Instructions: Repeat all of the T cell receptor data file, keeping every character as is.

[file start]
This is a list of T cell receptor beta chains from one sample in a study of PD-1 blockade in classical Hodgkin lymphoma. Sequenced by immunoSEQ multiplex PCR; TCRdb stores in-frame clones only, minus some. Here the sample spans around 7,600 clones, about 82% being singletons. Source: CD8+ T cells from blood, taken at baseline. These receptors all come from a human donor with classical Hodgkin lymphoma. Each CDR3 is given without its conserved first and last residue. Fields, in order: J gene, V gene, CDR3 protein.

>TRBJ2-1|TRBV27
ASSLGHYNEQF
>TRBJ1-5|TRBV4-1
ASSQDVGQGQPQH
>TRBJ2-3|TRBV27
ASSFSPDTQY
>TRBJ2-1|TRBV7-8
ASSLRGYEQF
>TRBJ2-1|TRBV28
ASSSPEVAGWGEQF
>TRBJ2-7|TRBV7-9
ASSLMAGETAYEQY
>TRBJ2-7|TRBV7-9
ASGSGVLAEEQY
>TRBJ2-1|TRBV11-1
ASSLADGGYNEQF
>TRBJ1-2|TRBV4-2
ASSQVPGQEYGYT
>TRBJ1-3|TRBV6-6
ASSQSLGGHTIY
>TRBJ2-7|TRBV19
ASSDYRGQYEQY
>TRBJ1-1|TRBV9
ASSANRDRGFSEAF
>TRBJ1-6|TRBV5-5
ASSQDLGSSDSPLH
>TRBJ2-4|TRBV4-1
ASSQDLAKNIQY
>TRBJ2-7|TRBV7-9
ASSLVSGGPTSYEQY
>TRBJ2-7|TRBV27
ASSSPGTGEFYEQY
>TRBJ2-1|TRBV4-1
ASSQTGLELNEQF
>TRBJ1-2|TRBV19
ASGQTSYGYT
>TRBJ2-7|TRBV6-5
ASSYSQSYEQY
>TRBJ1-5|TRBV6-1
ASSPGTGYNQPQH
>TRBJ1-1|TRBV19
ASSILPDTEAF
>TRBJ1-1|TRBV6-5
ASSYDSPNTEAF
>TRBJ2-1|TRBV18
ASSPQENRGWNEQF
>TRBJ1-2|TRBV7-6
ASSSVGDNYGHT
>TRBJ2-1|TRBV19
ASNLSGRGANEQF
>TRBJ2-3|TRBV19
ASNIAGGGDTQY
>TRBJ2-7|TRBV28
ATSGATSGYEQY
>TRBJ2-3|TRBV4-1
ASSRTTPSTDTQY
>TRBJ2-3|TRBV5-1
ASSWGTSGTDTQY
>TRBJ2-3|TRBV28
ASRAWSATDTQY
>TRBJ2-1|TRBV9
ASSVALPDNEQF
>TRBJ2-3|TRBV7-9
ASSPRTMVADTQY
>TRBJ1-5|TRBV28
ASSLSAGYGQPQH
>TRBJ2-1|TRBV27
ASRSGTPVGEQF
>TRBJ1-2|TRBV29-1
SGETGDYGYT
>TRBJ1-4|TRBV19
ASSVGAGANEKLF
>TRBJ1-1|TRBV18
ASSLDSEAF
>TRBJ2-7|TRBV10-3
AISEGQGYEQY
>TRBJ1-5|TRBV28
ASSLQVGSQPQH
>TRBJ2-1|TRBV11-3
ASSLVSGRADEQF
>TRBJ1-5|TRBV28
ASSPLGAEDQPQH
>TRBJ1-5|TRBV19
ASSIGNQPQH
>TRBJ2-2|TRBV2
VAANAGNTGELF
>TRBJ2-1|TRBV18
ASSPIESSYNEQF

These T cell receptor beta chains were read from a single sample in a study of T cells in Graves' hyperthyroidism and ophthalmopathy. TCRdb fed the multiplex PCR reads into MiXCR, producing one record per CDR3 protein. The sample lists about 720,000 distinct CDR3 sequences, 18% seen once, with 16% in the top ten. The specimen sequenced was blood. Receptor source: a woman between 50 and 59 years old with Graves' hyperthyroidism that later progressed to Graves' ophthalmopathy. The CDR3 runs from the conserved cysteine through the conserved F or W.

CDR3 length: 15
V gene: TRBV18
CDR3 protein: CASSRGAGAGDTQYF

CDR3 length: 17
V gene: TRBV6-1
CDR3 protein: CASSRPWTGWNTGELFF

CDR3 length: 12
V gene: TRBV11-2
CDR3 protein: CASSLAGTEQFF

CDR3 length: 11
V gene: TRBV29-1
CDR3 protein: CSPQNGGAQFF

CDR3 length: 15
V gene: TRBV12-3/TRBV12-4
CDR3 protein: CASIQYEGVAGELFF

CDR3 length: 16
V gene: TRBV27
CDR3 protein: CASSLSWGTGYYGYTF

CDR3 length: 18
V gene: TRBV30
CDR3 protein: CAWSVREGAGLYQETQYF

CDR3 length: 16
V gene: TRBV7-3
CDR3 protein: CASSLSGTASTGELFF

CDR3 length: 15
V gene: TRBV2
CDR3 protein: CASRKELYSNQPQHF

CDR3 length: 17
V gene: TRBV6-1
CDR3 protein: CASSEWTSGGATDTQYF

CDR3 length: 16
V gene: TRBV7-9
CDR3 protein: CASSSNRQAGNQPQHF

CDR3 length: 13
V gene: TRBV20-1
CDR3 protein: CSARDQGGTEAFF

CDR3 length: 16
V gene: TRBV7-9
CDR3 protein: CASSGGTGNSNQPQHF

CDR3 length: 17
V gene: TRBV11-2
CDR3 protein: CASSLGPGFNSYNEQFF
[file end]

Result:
This is a list of T cell receptor beta chains from one sample in a study of PD-1 blockade in classical Hodgkin lymphoma. Sequenced by immunoSEQ multiplex PCR; TCRdb stores in-frame clones only, minus some. Here the sample spans around 7,600 clones, about 82% being singletons. Source: CD8+ T cells from blood, taken at baseline. These receptors all come from a human donor with classical Hodgkin lymphoma. Each CDR3 is given without its conserved first and last residue. Fields, in order: J gene, V gene, CDR3 protein.

>TRBJ2-1|TRBV27
ASSLGHYNEQF
>TRBJ1-5|TRBV4-1
ASSQDVGQGQPQH
>TRBJ2-3|TRBV27
ASSFSPDTQY
>TRBJ2-1|TRBV7-8
ASSLRGYEQF
>TRBJ2-1|TRBV28
ASSSPEVAGWGEQF
>TRBJ2-7|TRBV7-9
ASSLMAGETAYEQY
>TRBJ2-7|TRBV7-9
ASGSGVLAEEQY
>TRBJ2-1|TRBV11-1
ASSLADGGYNEQF
>TRBJ1-2|TRBV4-2
ASSQVPGQEYGYT
>TRBJ1-3|TRBV6-6
ASSQSLGGHTIY
>TRBJ2-7|TRBV19
ASSDYRGQYEQY
>TRBJ1-1|TRBV9
ASSANRDRGFSEAF
>TRBJ1-6|TRBV5-5
ASSQDLGSSDSPLH
>TRBJ2-4|TRBV4-1
ASSQDLAKNIQY
>TRBJ2-7|TRBV7-9
ASSLVSGGPTSYEQY
>TRBJ2-7|TRBV27
ASSSPGTGEFYEQY
>TRBJ2-1|TRBV4-1
ASSQTGLELNEQF
>TRBJ1-2|TRBV19
ASGQTSYGYT
>TRBJ2-7|TRBV6-5
ASSYSQSYEQY
>TRBJ1-5|TRBV6-1
ASSPGTGYNQPQH
>TRBJ1-1|TRBV19
ASSILPDTEAF
>TRBJ1-1|TRBV6-5
ASSYDSPNTEAF
>TRBJ2-1|TRBV18
ASSPQENRGWNEQF
>TRBJ1-2|TRBV7-6
ASSSVGDNYGHT
>TRBJ2-1|TRBV19
ASNLSGRGANEQF
>TRBJ2-3|TRBV19
ASNIAGGGDTQY
>TRBJ2-7|TRBV28
ATSGATSGYEQY
>TRBJ2-3|TRBV4-1
ASSRTTPSTDTQY
>TRBJ2-3|TRBV5-1
ASSWGTSGTDTQY
>TRBJ2-3|TRBV28
ASRAWSATDTQY
>TRBJ2-1|TRBV9
ASSVALPDNEQF
>TRBJ2-3|TRBV7-9
ASSPRTMVADTQY
>TRBJ1-5|TRBV28
ASSLSAGYGQPQH
>TRBJ2-1|TRBV27
ASRSGTPVGEQF
>TRBJ1-2|TRBV29-1
SGETGDYGYT
>TRBJ1-4|TRBV19
ASSVGAGANEKLF
>TRBJ1-1|TRBV18
ASSLDSEAF
>TRBJ2-7|TRBV10-3
AISEGQGYEQY
>TRBJ1-5|TRBV28
ASSLQVGSQPQH
>TRBJ2-1|TRBV11-3
ASSLVSGRADEQF
>TRBJ1-5|TRBV28
ASSPLGAEDQPQH
>TRBJ1-5|TRBV19
ASSIGNQPQH
>TRBJ2-2|TRBV2
VAANAGNTGELF
>TRBJ2-1|TRBV18
ASSPIESSYNEQF

These T cell receptor beta chains were read from a single sample in a study of T cells in Graves' hyperthyroidism and ophthalmopathy. TCRdb fed the multiplex PCR reads into MiXCR, producing one record per CDR3 protein. The sample lists about 720,000 distinct CDR3 sequences, 18% seen once, with 16% in the top ten. The specimen sequenced was blood. Receptor source: a woman between 50 and 59 years old with Graves' hyperthyroidism that later progressed to Graves' ophthalmopathy. The CDR3 runs from the conserved cysteine through the conserved F or W.

CDR3 length: 15
V gene: TRBV18
CDR3 protein: CASSRGAGAGDTQYF

CDR3 length: 17
V gene: TRBV6-1
CDR3 protein: CASSRPWTGWNTGELFF

CDR3 length: 12
V gene: TRBV11-2
CDR3 protein: CASSLAGTEQFF

CDR3 length: 11
V gene: TRBV29-1
CDR3 protein: CSPQNGGAQFF

CDR3 length: 15
V gene: TRBV12-3/TRBV12-4
CDR3 protein: CASIQYEGVAGELFF

CDR3 length: 16
V gene: TRBV27
CDR3 protein: CASSLSWGTGYYGYTF

CDR3 length: 18
V gene: TRBV30
CDR3 protein: CAWSVREGAGLYQETQYF

CDR3 length: 16
V gene: TRBV7-3
CDR3 protein: CASSLSGTASTGELFF

CDR3 length: 15
V gene: TRBV2
CDR3 protein: CASRKELYSNQPQHF

CDR3 length: 17
V gene: TRBV6-1
CDR3 protein: CASSEWTSGGATDTQYF

CDR3 length: 16
V gene: TRBV7-9
CDR3 protein: CASSSNRQAGNQPQHF

CDR3 length: 13
V gene: TRBV20-1
CDR3 protein: CSARDQGGTEAFF

CDR3 length: 16
V gene: TRBV7-9
CDR3 protein: CASSGGTGNSNQPQHF

CDR3 length: 17
V gene: TRBV11-2
CDR3 protein: CASSLGPGFNSYNEQFF